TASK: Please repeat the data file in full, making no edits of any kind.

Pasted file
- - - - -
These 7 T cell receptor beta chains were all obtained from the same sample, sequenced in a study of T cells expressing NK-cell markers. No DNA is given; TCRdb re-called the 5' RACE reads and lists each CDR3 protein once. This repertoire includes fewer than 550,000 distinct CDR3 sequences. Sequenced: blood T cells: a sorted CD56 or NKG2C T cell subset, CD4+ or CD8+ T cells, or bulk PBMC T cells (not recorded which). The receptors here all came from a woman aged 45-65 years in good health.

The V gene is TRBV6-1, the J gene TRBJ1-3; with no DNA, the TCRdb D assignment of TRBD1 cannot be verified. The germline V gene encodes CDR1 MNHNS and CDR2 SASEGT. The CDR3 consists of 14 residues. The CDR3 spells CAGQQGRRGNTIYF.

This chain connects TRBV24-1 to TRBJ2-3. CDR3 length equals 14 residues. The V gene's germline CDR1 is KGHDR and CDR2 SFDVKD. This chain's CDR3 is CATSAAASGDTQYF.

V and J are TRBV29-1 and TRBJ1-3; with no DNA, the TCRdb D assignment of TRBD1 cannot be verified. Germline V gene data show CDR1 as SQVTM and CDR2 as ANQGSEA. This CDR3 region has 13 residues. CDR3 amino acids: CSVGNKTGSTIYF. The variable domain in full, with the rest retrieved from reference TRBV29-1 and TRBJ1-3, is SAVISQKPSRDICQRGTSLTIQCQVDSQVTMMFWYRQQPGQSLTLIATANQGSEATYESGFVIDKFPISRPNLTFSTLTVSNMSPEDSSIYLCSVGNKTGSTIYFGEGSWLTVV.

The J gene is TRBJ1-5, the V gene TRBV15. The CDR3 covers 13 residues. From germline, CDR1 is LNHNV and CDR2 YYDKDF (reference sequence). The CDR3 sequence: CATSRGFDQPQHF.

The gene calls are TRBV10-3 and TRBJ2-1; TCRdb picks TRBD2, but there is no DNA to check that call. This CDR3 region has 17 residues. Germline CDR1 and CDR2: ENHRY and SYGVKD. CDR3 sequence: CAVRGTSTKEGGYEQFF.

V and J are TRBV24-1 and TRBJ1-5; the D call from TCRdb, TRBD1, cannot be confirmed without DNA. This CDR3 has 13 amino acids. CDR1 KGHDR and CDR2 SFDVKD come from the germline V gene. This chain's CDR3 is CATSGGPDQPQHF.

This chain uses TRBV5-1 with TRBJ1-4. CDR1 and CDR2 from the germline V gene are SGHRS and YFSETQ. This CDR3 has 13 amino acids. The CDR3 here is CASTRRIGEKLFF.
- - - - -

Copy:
These 7 T cell receptor beta chains were all obtained from the same sample, sequenced in a study of T cells expressing NK-cell markers. No DNA is given; TCRdb re-called the 5' RACE reads and lists each CDR3 protein once. This repertoire includes fewer than 550,000 distinct CDR3 sequences. Sequenced: blood T cells: a sorted CD56 or NKG2C T cell subset, CD4+ or CD8+ T cells, or bulk PBMC T cells (not recorded which). The receptors here all came from a woman aged 45-65 years in good health.

The V gene is TRBV6-1, the J gene TRBJ1-3; with no DNA, the TCRdb D assignment of TRBD1 cannot be verified. The germline V gene encodes CDR1 MNHNS and CDR2 SASEGT. The CDR3 consists of 14 residues. The CDR3 spells CAGQQGRRGNTIYF.

This chain connects TRBV24-1 to TRBJ2-3. CDR3 length equals 14 residues. The V gene's germline CDR1 is KGHDR and CDR2 SFDVKD. This chain's CDR3 is CATSAAASGDTQYF.

V and J are TRBV29-1 and TRBJ1-3; with no DNA, the TCRdb D assignment of TRBD1 cannot be verified. Germline V gene data show CDR1 as SQVTM and CDR2 as ANQGSEA. This CDR3 region has 13 residues. CDR3 amino acids: CSVGNKTGSTIYF. The variable domain in full, with the rest retrieved from reference TRBV29-1 and TRBJ1-3, is SAVISQKPSRDICQRGTSLTIQCQVDSQVTMMFWYRQQPGQSLTLIATANQGSEATYESGFVIDKFPISRPNLTFSTLTVSNMSPEDSSIYLCSVGNKTGSTIYFGEGSWLTVV.

The J gene is TRBJ1-5, the V gene TRBV15. The CDR3 covers 13 residues. From germline, CDR1 is LNHNV and CDR2 YYDKDF (reference sequence). The CDR3 sequence: CATSRGFDQPQHF.

The gene calls are TRBV10-3 and TRBJ2-1; TCRdb picks TRBD2, but there is no DNA to check that call. This CDR3 region has 17 residues. Germline CDR1 and CDR2: ENHRY and SYGVKD. CDR3 sequence: CAVRGTSTKEGGYEQFF.

V and J are TRBV24-1 and TRBJ1-5; the D call from TCRdb, TRBD1, cannot be confirmed without DNA. This CDR3 has 13 amino acids. CDR1 KGHDR and CDR2 SFDVKD come from the germline V gene. This chain's CDR3 is CATSGGPDQPQHF.

This chain uses TRBV5-1 with TRBJ1-4. CDR1 and CDR2 from the germline V gene are SGHRS and YFSETQ. This CDR3 has 13 amino acids. The CDR3 here is CASTRRIGEKLFF.